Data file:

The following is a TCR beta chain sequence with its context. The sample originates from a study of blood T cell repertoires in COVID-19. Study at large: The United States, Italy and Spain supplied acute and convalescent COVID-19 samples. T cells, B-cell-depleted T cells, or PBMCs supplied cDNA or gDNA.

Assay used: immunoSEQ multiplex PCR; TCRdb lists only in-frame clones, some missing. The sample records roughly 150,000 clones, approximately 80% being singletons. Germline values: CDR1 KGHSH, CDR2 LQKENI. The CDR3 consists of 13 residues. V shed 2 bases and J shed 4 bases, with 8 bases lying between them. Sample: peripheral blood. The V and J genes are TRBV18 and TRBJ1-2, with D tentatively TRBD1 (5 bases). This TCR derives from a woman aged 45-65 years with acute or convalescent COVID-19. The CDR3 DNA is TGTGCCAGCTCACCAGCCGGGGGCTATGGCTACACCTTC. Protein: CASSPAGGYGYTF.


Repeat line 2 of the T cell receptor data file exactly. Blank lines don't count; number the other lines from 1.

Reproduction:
Assay used: immunoSEQ multiplex PCR; TCRdb lists only in-frame clones, some missing. The sample records roughly 150,000 clones, approximately 80% being singletons. Germline values: CDR1 KGHSH, CDR2 LQKENI. The CDR3 consists of 13 residues. V shed 2 bases and J shed 4 bases, with 8 bases lying between them. Sample: peripheral blood. The V and J genes are TRBV18 and TRBJ1-2, with D tentatively TRBD1 (5 bases). This TCR derives from a woman aged 45-65 years with acute or convalescent COVID-19. The CDR3 DNA is TGTGCCAGCTCACCAGCCGGGGGCTATGGCTACACCTTC. Protein: CASSPAGGYGYTF.